A. D. Nock's Conversion and William James' Varieties of Religious Experience are the two most cited books in the field of conversion studies.
(Lewis R. Rambo, San Francisco Theological Seminary/Graduate Theological Union)
From the time when each petty State had its peculiar set of local deities down to the final triumph of the Catholic Church, [Nock] traces the history, and to some extent the psychology, of the processes by which religions were gradually syncretized and their minor differences canceled out.
(Odell Shepard New York Times
There has been so much loose writing and talking in recent times about the relation of the so-called mystery religions to Christianity that Professor Nock's erudite and sympathetic presentation of the points of likeness and unlikeness between them... is a very valuable contribution to the history of religion.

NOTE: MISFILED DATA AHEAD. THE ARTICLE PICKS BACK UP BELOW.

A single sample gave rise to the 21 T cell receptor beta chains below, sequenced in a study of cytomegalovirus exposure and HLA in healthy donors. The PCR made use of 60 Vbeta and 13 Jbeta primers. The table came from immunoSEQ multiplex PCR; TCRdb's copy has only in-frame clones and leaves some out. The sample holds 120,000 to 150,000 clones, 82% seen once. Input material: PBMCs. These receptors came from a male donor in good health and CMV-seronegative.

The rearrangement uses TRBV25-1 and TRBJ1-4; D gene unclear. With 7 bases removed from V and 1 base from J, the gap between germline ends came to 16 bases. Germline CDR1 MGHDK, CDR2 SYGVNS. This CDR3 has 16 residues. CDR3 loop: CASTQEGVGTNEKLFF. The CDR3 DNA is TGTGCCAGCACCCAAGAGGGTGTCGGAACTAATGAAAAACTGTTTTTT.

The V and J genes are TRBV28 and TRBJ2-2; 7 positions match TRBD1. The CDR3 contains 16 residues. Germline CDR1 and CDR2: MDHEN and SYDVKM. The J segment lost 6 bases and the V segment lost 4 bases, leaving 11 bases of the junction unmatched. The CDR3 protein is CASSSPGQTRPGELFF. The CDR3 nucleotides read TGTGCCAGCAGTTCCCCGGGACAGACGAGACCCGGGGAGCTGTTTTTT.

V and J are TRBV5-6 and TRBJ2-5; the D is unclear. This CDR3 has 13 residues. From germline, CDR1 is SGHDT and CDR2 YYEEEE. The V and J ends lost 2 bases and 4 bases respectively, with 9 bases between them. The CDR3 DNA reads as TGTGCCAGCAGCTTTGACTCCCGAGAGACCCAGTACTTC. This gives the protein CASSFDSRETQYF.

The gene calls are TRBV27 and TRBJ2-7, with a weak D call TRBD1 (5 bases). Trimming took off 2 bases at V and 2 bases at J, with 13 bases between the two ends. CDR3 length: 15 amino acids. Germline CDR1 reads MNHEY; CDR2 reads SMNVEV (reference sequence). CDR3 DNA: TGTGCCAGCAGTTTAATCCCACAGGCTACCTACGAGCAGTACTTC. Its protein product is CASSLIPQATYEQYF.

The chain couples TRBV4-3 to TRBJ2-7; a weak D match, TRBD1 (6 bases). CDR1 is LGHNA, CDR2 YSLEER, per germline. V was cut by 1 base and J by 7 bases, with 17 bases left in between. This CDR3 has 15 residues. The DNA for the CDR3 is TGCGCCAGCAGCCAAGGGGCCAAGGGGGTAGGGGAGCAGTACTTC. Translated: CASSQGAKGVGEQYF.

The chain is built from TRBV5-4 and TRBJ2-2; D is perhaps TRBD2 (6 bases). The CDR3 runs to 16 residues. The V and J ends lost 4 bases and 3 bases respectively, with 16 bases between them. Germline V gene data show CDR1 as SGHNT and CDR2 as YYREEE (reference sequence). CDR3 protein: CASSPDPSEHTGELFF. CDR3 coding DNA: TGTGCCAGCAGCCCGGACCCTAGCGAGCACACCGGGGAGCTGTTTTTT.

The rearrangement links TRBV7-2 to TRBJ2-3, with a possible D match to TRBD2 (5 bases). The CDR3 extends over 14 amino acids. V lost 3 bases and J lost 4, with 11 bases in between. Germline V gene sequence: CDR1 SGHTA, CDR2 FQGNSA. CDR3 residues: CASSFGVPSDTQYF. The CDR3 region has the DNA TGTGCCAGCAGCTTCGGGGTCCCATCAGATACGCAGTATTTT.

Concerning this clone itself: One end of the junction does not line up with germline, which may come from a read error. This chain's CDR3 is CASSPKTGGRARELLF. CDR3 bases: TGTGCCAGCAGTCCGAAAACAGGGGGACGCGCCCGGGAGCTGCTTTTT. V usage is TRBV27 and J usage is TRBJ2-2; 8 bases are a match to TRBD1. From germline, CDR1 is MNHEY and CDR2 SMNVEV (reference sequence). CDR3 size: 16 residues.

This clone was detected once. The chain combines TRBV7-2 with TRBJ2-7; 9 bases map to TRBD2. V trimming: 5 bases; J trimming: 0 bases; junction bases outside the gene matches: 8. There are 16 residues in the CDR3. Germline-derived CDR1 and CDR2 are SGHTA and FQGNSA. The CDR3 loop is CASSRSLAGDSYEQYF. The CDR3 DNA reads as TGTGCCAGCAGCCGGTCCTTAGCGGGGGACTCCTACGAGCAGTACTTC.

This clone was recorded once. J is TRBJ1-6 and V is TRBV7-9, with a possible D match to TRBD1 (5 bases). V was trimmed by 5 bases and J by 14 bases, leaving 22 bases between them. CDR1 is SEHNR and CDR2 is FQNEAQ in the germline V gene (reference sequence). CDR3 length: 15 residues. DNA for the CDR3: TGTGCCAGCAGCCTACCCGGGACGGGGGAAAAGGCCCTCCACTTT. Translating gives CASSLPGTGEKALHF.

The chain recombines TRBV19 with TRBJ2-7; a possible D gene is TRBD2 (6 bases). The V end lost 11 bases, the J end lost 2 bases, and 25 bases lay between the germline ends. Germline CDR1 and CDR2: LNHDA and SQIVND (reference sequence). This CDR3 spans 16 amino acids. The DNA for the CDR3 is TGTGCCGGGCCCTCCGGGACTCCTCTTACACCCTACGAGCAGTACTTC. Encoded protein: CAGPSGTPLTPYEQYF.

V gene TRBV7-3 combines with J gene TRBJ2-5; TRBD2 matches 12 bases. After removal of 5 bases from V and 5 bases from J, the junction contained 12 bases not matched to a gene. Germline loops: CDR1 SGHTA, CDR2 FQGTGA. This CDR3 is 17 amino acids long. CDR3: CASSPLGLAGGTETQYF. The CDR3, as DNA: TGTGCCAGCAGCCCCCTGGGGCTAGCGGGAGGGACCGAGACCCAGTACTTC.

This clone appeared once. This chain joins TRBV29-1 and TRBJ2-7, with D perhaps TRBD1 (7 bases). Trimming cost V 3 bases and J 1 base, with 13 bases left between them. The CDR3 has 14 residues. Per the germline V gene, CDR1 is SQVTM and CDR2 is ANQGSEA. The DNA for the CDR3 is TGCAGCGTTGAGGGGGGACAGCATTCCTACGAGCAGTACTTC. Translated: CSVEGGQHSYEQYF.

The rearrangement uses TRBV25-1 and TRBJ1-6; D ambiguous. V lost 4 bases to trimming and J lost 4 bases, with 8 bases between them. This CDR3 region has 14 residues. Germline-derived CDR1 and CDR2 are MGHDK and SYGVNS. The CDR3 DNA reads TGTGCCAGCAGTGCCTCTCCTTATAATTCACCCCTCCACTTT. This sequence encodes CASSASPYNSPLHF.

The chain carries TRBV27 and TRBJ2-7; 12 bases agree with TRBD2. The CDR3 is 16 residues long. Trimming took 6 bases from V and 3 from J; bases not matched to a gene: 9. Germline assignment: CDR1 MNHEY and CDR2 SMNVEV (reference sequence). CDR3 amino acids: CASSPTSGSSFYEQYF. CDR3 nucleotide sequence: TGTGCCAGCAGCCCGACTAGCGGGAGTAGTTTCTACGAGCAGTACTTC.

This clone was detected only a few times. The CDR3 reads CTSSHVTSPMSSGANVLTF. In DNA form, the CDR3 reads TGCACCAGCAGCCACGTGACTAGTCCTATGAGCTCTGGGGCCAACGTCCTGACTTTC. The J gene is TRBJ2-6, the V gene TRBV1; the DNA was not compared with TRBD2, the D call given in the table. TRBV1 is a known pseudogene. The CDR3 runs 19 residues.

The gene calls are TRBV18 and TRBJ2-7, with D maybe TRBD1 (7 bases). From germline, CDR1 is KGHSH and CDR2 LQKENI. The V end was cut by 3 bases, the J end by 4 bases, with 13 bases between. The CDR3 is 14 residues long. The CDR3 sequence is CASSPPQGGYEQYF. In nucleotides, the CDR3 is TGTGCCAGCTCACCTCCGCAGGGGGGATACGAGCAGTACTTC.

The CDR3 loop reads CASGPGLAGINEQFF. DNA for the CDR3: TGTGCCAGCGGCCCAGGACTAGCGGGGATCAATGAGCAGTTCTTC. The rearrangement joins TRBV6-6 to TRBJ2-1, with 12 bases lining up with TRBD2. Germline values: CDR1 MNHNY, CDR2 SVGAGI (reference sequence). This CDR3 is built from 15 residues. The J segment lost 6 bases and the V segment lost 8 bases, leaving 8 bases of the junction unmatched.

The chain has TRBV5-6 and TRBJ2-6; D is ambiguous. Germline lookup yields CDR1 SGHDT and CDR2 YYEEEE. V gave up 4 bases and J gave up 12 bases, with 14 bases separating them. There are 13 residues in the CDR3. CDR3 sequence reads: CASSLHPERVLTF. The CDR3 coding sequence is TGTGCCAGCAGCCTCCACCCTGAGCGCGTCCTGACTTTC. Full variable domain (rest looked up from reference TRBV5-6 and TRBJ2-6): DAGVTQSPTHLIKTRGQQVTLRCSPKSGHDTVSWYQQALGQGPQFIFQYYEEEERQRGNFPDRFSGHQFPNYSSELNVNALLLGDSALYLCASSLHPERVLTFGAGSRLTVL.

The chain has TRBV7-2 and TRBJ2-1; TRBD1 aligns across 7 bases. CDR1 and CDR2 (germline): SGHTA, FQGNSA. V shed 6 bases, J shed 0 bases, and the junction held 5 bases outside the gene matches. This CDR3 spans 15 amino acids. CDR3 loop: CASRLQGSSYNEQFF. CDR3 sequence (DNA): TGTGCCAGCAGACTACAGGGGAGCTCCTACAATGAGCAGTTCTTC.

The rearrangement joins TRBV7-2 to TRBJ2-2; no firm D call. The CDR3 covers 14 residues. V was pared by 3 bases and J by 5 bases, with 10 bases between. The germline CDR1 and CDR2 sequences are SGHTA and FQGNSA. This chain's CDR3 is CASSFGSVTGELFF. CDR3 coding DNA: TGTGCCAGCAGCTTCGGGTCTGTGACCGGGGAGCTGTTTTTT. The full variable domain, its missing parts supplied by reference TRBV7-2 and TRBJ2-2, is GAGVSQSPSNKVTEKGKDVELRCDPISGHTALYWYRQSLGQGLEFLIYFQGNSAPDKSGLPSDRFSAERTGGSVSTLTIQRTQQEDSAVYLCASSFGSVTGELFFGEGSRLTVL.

(Times Literary Supplement
The reader will find much to fascinate him in the author's development of this theme. With a sure hand he traces the ways by which Eastern religious ideas penetrated the West, following paths of trade, carried by soldiers from one end of the empire to the other, communicated by Oriental slaves to Roman masters.
(Campbell Bonner The Saturday Review of Literature
About the Author
Arthur Darby Nock (1902-1963) was the Frothingham Professor of the History of Religion at Harvard University. He was for years one of the world's leading authorities on the religions of later antiquity. He is also the author of Early Gentile Christianity and Its Hellenistic Background and Essays on Religion and the Ancient World.